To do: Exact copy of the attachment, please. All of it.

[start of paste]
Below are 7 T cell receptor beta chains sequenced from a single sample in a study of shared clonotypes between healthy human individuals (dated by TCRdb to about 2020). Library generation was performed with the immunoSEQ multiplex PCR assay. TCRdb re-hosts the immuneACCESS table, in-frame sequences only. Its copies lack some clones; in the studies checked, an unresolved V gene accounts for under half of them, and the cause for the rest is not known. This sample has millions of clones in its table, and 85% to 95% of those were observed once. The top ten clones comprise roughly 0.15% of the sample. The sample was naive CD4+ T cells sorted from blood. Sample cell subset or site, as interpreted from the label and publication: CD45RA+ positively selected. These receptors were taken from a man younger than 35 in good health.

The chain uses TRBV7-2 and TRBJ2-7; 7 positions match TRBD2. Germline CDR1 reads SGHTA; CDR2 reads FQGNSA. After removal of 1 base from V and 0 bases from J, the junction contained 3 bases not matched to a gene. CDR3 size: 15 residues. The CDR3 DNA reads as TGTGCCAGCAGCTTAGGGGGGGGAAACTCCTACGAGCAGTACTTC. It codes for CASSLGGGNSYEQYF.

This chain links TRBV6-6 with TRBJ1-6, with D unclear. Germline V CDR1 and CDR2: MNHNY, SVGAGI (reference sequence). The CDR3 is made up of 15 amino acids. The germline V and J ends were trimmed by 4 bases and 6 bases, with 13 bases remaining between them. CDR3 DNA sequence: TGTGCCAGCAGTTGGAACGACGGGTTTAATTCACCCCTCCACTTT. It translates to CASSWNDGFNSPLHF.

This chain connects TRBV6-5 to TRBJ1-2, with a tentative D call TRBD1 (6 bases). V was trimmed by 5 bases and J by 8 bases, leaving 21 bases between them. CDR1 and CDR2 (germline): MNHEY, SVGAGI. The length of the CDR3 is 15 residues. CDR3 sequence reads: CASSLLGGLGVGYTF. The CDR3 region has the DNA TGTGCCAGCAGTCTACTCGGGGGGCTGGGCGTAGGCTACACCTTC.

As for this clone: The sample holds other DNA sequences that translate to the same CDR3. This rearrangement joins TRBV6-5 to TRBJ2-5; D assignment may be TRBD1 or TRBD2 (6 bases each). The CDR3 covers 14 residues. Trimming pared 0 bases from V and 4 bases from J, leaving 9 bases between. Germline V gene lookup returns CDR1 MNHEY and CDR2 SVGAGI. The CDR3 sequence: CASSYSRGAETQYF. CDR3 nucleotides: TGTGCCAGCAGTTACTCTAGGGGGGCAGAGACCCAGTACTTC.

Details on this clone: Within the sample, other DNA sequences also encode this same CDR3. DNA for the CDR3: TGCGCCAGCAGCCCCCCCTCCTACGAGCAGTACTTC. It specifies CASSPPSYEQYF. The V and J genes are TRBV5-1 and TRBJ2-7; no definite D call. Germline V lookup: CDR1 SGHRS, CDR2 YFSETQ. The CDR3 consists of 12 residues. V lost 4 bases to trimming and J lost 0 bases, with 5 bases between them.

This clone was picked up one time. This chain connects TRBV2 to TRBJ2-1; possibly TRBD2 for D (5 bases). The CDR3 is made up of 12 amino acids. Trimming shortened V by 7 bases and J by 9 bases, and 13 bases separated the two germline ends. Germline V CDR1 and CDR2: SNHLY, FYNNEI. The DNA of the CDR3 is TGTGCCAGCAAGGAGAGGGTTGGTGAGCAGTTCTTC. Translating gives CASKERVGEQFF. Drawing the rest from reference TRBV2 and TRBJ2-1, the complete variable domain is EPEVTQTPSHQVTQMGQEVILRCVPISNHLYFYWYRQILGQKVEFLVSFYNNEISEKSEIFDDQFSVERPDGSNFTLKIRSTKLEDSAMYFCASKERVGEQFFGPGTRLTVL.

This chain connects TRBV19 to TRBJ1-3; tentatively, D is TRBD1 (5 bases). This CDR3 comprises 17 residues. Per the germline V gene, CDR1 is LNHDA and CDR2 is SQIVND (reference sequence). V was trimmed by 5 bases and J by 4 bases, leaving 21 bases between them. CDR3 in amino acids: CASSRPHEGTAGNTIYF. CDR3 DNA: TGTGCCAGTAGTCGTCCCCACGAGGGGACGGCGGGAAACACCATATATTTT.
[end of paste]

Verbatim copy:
Below are 7 T cell receptor beta chains sequenced from a single sample in a study of shared clonotypes between healthy human individuals (dated by TCRdb to about 2020). Library generation was performed with the immunoSEQ multiplex PCR assay. TCRdb re-hosts the immuneACCESS table, in-frame sequences only. Its copies lack some clones; in the studies checked, an unresolved V gene accounts for under half of them, and the cause for the rest is not known. This sample has millions of clones in its table, and 85% to 95% of those were observed once. The top ten clones comprise roughly 0.15% of the sample. The sample was naive CD4+ T cells sorted from blood. Sample cell subset or site, as interpreted from the label and publication: CD45RA+ positively selected. These receptors were taken from a man younger than 35 in good health.

The chain uses TRBV7-2 and TRBJ2-7; 7 positions match TRBD2. Germline CDR1 reads SGHTA; CDR2 reads FQGNSA. After removal of 1 base from V and 0 bases from J, the junction contained 3 bases not matched to a gene. CDR3 size: 15 residues. The CDR3 DNA reads as TGTGCCAGCAGCTTAGGGGGGGGAAACTCCTACGAGCAGTACTTC. It codes for CASSLGGGNSYEQYF.

This chain links TRBV6-6 with TRBJ1-6, with D unclear. Germline V CDR1 and CDR2: MNHNY, SVGAGI (reference sequence). The CDR3 is made up of 15 amino acids. The germline V and J ends were trimmed by 4 bases and 6 bases, with 13 bases remaining between them. CDR3 DNA sequence: TGTGCCAGCAGTTGGAACGACGGGTTTAATTCACCCCTCCACTTT. It translates to CASSWNDGFNSPLHF.

This chain connects TRBV6-5 to TRBJ1-2, with a tentative D call TRBD1 (6 bases). V was trimmed by 5 bases and J by 8 bases, leaving 21 bases between them. CDR1 and CDR2 (germline): MNHEY, SVGAGI. The length of the CDR3 is 15 residues. CDR3 sequence reads: CASSLLGGLGVGYTF. The CDR3 region has the DNA TGTGCCAGCAGTCTACTCGGGGGGCTGGGCGTAGGCTACACCTTC.

As for this clone: The sample holds other DNA sequences that translate to the same CDR3. This rearrangement joins TRBV6-5 to TRBJ2-5; D assignment may be TRBD1 or TRBD2 (6 bases each). The CDR3 covers 14 residues. Trimming pared 0 bases from V and 4 bases from J, leaving 9 bases between. Germline V gene lookup returns CDR1 MNHEY and CDR2 SVGAGI. The CDR3 sequence: CASSYSRGAETQYF. CDR3 nucleotides: TGTGCCAGCAGTTACTCTAGGGGGGCAGAGACCCAGTACTTC.

Details on this clone: Within the sample, other DNA sequences also encode this same CDR3. DNA for the CDR3: TGCGCCAGCAGCCCCCCCTCCTACGAGCAGTACTTC. It specifies CASSPPSYEQYF. The V and J genes are TRBV5-1 and TRBJ2-7; no definite D call. Germline V lookup: CDR1 SGHRS, CDR2 YFSETQ. The CDR3 consists of 12 residues. V lost 4 bases to trimming and J lost 0 bases, with 5 bases between them.

This clone was picked up one time. This chain connects TRBV2 to TRBJ2-1; possibly TRBD2 for D (5 bases). The CDR3 is made up of 12 amino acids. Trimming shortened V by 7 bases and J by 9 bases, and 13 bases separated the two germline ends. Germline V CDR1 and CDR2: SNHLY, FYNNEI. The DNA of the CDR3 is TGTGCCAGCAAGGAGAGGGTTGGTGAGCAGTTCTTC. Translating gives CASKERVGEQFF. Drawing the rest from reference TRBV2 and TRBJ2-1, the complete variable domain is EPEVTQTPSHQVTQMGQEVILRCVPISNHLYFYWYRQILGQKVEFLVSFYNNEISEKSEIFDDQFSVERPDGSNFTLKIRSTKLEDSAMYFCASKERVGEQFFGPGTRLTVL.

This chain connects TRBV19 to TRBJ1-3; tentatively, D is TRBD1 (5 bases). This CDR3 comprises 17 residues. Per the germline V gene, CDR1 is LNHDA and CDR2 is SQIVND (reference sequence). V was trimmed by 5 bases and J by 4 bases, leaving 21 bases between them. CDR3 in amino acids: CASSRPHEGTAGNTIYF. CDR3 DNA: TGTGCCAGTAGTCGTCCCCACGAGGGGACGGCGGGAAACACCATATATTTT.